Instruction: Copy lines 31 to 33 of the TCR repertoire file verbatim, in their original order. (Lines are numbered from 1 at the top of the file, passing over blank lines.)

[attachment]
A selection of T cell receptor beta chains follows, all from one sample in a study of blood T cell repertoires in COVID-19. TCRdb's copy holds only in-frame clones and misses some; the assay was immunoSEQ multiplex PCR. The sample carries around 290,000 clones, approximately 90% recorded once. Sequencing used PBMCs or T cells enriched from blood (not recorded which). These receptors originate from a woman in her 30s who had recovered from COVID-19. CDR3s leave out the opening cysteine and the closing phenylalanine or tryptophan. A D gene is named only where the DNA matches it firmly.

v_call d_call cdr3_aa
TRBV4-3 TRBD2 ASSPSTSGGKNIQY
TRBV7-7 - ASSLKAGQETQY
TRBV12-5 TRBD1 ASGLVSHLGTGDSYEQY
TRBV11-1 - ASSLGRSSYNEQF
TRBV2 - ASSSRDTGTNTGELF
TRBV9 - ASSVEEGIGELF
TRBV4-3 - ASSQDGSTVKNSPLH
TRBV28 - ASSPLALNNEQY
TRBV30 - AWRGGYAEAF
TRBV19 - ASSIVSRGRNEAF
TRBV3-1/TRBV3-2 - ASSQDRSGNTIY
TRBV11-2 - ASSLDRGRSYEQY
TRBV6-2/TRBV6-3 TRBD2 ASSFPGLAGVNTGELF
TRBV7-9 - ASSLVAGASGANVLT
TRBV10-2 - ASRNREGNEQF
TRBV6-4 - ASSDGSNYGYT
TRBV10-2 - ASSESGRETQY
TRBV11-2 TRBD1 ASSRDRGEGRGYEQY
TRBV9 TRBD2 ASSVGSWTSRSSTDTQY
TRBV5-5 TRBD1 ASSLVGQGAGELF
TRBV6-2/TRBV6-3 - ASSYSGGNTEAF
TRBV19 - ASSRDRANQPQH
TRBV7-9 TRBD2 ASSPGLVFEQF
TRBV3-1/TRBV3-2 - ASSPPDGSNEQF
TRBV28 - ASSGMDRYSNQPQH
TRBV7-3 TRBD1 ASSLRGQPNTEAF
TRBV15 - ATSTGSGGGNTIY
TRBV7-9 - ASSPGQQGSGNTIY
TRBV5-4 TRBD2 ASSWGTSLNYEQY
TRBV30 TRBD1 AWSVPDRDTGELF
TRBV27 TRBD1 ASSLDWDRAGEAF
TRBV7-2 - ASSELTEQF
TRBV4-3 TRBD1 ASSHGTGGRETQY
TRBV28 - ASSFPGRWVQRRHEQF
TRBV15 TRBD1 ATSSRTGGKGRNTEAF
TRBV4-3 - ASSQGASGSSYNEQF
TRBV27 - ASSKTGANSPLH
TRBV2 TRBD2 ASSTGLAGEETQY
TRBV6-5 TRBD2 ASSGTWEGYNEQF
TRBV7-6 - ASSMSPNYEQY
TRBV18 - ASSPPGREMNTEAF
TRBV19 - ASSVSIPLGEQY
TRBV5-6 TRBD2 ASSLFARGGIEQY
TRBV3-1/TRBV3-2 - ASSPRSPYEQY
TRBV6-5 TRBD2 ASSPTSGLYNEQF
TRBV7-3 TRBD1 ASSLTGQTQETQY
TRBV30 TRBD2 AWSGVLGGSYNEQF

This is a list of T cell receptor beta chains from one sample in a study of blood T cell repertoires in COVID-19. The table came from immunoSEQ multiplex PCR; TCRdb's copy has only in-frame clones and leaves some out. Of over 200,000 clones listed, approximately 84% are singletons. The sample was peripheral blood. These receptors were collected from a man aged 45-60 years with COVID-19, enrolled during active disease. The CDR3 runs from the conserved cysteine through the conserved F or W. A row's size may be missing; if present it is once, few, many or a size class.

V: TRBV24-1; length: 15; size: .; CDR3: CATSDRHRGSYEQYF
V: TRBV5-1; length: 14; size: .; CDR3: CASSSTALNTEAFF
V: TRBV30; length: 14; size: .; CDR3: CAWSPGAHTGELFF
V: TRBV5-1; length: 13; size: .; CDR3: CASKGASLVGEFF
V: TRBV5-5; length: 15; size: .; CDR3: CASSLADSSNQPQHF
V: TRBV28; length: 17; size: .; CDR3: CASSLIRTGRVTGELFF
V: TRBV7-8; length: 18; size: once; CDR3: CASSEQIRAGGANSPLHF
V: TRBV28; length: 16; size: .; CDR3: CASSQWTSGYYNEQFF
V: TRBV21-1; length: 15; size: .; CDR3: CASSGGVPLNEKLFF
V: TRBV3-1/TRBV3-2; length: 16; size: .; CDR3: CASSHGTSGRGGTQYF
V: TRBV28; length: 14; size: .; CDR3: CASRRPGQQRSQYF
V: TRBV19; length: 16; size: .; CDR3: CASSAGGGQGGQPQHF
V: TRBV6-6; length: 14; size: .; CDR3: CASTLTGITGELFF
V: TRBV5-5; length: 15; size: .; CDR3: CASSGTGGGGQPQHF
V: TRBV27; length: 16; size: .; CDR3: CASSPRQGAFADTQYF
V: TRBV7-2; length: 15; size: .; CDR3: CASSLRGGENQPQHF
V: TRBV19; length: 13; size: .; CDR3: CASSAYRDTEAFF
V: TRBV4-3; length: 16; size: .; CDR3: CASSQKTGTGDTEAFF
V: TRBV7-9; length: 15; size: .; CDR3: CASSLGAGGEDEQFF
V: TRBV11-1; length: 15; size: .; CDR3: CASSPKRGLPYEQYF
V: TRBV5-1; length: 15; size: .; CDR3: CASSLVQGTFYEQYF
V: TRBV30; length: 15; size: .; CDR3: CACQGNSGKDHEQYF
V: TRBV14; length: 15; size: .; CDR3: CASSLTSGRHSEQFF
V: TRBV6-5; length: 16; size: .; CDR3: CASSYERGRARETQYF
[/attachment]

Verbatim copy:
TRBV5-4 TRBD2 ASSWGTSLNYEQY
TRBV30 TRBD1 AWSVPDRDTGELF
TRBV27 TRBD1 ASSLDWDRAGEAF